Her mission started, appropriately, during a trip to the Holy Land.
On a 10-day trip to Israel in January 2006, Jen Hurst found herself keeled over on a bus, suffering from apparent food poisoning — she and at least two dozen others, having had chicken for dinner.
But Hurst recalls some tourists who weren't keeling over in agony. "All of the vegetarians didn't have this problem," she says.
Hurst swore off meat. She became involved with the People for the Ethical Treatment of Animals, officially joining the ranks of unlikable hipsters who make the rest of us feel guilty for eating anything that summons our carnivorous desires.
But Hurst just didn't want to be one of those people. She's Jewish. "If you're a guest in my house, you eat," Hurst says. "It became a real challenge to me." Sure, there's the tofurky in the freezer, but her specialty is vegan bacon, made with tempeh, and vegan sausage gravy and biscuits, lentil shepherd's pie and, naturally, vegan meatloaf (red lentils, cranberries, carrots, celery, cashews, garlic and bulgur wheat). She started a blog, RVAvegan.com, and began teaching vegan cooking classes at the William Byrd Community House.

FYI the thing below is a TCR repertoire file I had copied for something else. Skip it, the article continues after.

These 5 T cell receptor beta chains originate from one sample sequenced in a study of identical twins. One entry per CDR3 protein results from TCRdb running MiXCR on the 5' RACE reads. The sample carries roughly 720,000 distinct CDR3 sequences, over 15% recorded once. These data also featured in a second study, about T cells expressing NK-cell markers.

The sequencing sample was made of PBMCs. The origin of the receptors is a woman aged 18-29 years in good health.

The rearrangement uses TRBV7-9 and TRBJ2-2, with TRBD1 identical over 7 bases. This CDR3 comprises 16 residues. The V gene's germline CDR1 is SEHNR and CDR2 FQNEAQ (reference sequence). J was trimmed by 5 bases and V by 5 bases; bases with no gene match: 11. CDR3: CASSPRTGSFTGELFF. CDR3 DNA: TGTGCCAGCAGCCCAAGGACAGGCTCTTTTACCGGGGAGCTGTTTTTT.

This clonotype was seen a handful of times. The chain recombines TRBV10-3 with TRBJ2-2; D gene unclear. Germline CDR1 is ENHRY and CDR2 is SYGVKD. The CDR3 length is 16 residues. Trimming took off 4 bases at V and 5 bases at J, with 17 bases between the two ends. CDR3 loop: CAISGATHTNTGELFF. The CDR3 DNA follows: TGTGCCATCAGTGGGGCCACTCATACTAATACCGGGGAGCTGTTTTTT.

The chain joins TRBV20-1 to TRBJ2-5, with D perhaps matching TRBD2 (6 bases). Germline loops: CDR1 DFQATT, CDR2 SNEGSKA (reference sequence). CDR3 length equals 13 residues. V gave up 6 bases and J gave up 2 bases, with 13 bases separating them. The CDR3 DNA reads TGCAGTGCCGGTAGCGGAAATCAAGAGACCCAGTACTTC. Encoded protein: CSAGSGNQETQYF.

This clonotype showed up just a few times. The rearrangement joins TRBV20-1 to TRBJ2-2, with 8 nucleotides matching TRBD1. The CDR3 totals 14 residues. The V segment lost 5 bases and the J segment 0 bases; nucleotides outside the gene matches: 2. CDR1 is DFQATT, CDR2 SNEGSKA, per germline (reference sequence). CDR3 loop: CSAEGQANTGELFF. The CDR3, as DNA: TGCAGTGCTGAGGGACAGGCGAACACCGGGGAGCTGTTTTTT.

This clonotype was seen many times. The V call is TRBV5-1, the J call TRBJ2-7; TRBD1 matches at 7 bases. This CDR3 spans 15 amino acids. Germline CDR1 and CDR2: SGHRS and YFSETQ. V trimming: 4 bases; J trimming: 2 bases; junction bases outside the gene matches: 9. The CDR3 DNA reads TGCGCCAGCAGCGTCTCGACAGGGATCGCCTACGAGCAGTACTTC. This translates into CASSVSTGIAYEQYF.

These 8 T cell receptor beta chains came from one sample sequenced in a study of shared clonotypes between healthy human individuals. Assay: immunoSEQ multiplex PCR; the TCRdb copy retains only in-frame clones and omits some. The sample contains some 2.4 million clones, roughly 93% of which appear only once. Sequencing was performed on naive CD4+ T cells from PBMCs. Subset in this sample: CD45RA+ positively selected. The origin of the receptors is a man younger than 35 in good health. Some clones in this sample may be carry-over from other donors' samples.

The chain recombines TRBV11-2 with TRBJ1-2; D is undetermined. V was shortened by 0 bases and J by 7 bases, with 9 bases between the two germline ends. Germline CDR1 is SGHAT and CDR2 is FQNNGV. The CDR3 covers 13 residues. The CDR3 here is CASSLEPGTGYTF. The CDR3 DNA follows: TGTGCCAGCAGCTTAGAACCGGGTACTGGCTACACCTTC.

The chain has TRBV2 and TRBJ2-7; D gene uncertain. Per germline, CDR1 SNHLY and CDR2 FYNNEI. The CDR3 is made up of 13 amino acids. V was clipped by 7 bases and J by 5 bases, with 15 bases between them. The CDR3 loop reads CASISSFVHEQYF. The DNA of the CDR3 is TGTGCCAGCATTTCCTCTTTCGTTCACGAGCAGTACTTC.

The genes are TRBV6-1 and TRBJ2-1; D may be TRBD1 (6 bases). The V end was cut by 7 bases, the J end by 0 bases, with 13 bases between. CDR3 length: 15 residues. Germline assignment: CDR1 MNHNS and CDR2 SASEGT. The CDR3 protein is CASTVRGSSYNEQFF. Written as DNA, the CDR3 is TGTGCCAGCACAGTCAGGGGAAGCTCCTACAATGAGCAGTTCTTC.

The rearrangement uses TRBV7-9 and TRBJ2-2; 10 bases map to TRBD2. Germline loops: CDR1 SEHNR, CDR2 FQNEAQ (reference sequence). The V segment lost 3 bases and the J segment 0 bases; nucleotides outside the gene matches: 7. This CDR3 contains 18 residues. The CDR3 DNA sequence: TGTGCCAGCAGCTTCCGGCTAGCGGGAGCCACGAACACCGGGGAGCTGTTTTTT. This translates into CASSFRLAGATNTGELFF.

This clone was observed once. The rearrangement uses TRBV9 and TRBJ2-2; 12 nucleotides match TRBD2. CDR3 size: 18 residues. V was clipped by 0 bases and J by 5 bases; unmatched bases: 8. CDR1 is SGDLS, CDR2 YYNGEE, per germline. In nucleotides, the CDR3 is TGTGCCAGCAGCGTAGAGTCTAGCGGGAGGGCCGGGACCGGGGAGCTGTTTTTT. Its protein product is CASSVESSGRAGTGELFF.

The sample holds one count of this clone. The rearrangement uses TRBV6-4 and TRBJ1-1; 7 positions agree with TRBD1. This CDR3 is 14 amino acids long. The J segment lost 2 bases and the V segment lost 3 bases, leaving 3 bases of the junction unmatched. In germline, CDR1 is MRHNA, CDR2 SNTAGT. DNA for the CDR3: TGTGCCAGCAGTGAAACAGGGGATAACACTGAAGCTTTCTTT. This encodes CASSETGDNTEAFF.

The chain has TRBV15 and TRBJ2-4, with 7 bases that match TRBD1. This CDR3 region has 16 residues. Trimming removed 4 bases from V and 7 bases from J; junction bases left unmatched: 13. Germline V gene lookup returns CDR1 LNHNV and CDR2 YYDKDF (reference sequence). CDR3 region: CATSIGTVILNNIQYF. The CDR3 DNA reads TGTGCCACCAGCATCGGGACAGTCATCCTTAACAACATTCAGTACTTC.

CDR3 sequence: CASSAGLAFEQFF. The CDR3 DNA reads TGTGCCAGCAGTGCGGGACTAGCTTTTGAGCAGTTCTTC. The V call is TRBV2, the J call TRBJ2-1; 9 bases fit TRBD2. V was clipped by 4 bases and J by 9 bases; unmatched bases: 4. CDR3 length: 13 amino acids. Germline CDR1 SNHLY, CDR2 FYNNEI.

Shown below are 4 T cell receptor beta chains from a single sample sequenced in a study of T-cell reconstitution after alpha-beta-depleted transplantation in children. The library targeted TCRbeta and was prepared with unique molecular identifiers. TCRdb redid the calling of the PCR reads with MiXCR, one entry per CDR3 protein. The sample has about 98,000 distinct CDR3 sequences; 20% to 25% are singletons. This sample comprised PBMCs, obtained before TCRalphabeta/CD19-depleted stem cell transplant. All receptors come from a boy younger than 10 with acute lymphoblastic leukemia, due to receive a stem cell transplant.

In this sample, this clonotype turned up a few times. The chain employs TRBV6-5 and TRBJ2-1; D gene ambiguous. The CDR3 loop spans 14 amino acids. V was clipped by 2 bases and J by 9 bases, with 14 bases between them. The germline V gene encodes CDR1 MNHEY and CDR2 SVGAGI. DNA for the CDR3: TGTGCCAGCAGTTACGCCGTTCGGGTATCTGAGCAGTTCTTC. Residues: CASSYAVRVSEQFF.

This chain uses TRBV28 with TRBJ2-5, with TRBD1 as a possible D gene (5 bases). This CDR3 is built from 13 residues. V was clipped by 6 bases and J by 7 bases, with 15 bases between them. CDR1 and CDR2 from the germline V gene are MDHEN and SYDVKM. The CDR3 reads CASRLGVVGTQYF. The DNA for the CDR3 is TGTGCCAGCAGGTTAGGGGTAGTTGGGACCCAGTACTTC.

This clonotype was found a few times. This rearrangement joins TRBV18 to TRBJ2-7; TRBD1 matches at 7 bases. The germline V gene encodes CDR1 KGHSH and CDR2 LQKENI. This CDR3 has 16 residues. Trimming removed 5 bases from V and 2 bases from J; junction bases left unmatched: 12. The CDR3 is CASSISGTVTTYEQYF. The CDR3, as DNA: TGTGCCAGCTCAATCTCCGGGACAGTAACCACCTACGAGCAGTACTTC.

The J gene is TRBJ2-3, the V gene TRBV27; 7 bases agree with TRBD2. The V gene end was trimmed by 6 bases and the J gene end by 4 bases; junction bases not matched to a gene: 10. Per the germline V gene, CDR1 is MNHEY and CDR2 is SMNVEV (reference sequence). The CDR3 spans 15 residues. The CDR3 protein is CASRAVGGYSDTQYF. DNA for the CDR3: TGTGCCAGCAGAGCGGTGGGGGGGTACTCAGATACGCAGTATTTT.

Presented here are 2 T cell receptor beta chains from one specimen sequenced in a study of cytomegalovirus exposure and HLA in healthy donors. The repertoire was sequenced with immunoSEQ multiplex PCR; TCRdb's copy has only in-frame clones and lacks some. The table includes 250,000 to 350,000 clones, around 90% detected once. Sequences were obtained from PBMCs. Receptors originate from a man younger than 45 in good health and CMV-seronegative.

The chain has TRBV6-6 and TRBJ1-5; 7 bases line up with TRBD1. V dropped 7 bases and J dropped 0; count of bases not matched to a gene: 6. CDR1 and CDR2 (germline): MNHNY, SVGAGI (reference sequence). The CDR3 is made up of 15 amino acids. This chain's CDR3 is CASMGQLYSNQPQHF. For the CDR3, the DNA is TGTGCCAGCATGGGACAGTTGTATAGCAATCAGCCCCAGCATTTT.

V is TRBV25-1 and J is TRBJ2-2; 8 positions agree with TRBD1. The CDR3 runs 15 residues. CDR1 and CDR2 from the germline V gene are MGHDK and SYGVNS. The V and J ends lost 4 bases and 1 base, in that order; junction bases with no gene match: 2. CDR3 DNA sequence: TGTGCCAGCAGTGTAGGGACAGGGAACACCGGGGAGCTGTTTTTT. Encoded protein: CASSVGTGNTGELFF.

She specializes in debunking vegan mythology — the perception that all vegans are starving, tree-hugging hippies who get no protein and try to make the rest of us feel bad about ourselves. Hurst's home in Fulton is a reserve for furry, feathered and scaly critters: a corn snake, Sadie, to which Hurst feeds frozen mice every Saturday, four chickens (Mary, Elizabeth, Jane and Ann), who roam her backyard, and a stray pit bull mix named Xie that a neighbor brought to her. She lost interest in PETA and moved to Richmond in 2008, where she works as associate director of museum operations and education for Preservation Virginia.
Hurst tried to find a home for the pit bull, but when a neighbor informed her that Xie was tied up outside in Gilpin Court during a torrential downpour two years ago, that was it. She went out in the rain, unchained the dog and brought him home. "I guess after that I said, 'that's it — you're mine,'" she says.
Mostly, though, Hurst is known for her cooking. It's better to tolerate the meat lovers and work from the inside out. There was turkey at her home for a post-Thanksgiving dinner with family and friends (Hurst took no part in preparing it).
"I have a lot of friends that are not vegan," she says. "I'm OK with that." Hurst fixed lentil meatloaf with cashew gravy, roasted veggies and mashed potatoes. Her mother, who is traditionally a "meat and potatoes kind of mom," Hurst says, even prepared a vegan stuffing just for her daughter. "It was the first time in a long time we had a family Thanksgiving together," Hurst says. "It was wonderful." — Scott Bass